325 – Ranking projects based on cost-effectiveness

Where organisations are unable or unwilling to quantify project benefits in monetary or monetary-equivalent terms, a common approach is to rank potential projects on the basis of cost-effectiveness. Just like ranking projects based on Benefit: Cost Ratio (BCR), this approach works in some cases but not others.

To rank projects based on cost-effectiveness, you choose the metric you will use to measure project benefits, estimate that metric for each project, estimate the cost of each project, and divide the benefit metric by the cost. You end up with a cost-effectiveness number for each potential project, and you use these numbers to rank the projects.

An advantage of this approach is that it sidesteps the challenges of having to measure all the benefits in monetary or monetary-equivalent terms, which is what you have to do calculate a BCR. A disadvantage is that it only works to compare projects that generate similar types of benefits, which can all be measured with the same metric.

Assuming that we are satisfied with your benefits metric and that the projects to be ranked are similar enough, the question is, in what circumstances is it appropriate to rank projects based on cost-effectiveness? (Assuming that the objective is to maximise the overall benefits across all the projects that get funded.) It is logical to ask this given that cost-effectiveness is closely related to the BCR (it has the same structure – it’s just that benefits are measured differently), and we’ve seen in PD322, PD323 and PD324 that ranking projects by BCR works in some situations but not others.

It turns out that the circumstances where it is logical to use cost-effectiveness to rank projects are equivalent to the circumstances where it is logical to rank projects using BCR.

(i) If you are ranking separate, unrelated projects, doing so on the basis of cost-effectiveness is appropriate. Ranking projects by cost-effectiveness implies that there is a limited budget available and you are aiming to allocate it to the best projects.

(ii) If you are ranking mutually exclusive projects (e.g. different versions of the same project), ranking on the basis of cost-effectiveness can be highly misleading. If there are increasing marginal costs and/or decreasing marginal benefits (which are normal), ranking by cost-effectiveness will bias you towards smaller project versions. In PD323, I said to rank such projects by NPV and choose the highest NPV you can afford with the available budget. If we are not monetising the benefits, there is no equivalent to the NPV — you cannot subtract the costs from a non-monetary version of the benefits. This means that, strictly speaking, you cannot rank projects in this situation (mutually exclusive projects) without monetising the benefits. If you absolutely will not or cannot monetise the benefits, what I suggest you do instead is identify the set of project versions that can be afforded with the available budget, and choose the project version from that set that has the highest value for the benefit metric. (Theoretically it should be the project version with the greatest net benefit (benefits – costs) but that is not an option here because in Cost-Effectiveness Analysis the benefits and costs are measured in different units.)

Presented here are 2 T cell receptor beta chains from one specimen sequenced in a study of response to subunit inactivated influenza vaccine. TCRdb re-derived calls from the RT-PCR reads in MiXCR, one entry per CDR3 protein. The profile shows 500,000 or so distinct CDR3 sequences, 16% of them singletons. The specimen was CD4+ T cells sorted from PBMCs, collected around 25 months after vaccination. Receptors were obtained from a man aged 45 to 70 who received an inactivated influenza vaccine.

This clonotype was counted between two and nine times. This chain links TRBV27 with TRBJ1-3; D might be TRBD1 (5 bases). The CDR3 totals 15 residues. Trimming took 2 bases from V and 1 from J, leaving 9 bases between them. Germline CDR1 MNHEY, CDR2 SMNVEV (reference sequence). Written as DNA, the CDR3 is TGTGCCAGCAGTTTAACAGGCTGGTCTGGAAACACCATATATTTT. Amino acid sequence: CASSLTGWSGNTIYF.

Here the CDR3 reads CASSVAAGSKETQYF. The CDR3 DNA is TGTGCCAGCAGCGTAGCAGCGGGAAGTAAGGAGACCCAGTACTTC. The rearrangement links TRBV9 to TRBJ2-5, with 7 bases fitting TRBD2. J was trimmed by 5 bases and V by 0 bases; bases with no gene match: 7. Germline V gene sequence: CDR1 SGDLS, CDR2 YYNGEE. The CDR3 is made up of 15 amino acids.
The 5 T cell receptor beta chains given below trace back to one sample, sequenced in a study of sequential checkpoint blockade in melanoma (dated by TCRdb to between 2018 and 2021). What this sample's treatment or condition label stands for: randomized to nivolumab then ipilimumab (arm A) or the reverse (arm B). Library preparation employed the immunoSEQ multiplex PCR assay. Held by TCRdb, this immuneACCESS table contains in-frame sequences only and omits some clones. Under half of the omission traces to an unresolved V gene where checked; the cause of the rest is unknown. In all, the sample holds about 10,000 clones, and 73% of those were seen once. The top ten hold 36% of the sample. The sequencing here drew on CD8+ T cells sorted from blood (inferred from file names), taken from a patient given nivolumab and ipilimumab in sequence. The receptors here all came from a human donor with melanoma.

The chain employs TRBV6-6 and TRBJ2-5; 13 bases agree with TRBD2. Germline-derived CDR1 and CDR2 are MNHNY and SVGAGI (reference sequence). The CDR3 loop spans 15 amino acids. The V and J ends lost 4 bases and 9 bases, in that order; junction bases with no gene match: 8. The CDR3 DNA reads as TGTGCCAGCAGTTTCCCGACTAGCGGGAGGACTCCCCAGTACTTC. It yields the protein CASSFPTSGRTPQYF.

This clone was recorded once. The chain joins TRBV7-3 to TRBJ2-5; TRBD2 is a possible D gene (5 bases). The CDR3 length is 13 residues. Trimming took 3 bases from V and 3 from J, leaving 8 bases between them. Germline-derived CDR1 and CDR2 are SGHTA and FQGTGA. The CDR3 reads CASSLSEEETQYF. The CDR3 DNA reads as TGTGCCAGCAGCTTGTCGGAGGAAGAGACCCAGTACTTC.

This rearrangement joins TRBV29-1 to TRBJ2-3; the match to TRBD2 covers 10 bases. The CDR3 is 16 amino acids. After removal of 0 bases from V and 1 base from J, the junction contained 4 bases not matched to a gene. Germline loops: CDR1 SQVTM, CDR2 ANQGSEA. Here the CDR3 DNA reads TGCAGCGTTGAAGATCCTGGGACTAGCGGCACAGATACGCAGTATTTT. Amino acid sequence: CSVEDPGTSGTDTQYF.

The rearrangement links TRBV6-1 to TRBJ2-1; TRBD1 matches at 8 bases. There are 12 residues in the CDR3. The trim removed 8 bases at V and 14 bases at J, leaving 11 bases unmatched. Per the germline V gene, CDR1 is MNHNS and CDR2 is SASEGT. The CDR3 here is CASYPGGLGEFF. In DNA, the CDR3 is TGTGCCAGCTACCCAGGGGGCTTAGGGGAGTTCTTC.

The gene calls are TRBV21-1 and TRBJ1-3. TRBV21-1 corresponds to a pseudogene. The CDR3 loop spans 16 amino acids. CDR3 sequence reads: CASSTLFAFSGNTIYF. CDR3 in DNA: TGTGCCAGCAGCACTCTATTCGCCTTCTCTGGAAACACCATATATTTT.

You don’t divide by the costs, but you do use the costs to determine which project versions you can afford. This is a fudge that only makes sense if you adopt the unrealistic assumption that any unspent money will not be available to spend on anything else, but it seems to me to be the best way to go, if monetising the benefits is not an option.

(iii) If you are ranking separate, unrelated projects, and there are multiple versions available for at least one of those projects, then cost-effectiveness does not work and the rule about choosing the highest-value benefit metric does not work either. Instead, you should build an integer programming model to simultaneously weigh up both problems: which project(s) and which project version(s). There is a brief video showing you how to do this in Excel in PD324. In the video, the benefits are measured in monetary terms, but the approach will work if you use non-monetary measures of the benefits.

There are a number of tools available for ranking projects based on cost-effectiveness (e.g. Joseph et al. 2009) but it is important to be clear that the approach only works in certain cases.

Even if you are using cost-effectiveness in the right circumstances (case (i) above), it has a couple of limitations relative to using BCR. One is that you cannot use it to rank projects with distinctly different types of benefits that cannot all be measured with the same metric. Another limitation is that cost-effectiveness provides no evidence about whether any of the projects would generate sufficient benefits to outweigh its costs.

Further reading

Joseph, L.N., Maloney, R.F. and Possingham, H.P. (2009). Optimal allocation of resources among threatened species: a project prioritization protocol. Conservation Biology, 23, 328-338.  Journal web site

Pannell, D.J. (2015). Ranking environmental projects revisited. Pannell Discussions 281. Here * IDEAS page

324 – NPV versus BCR part 3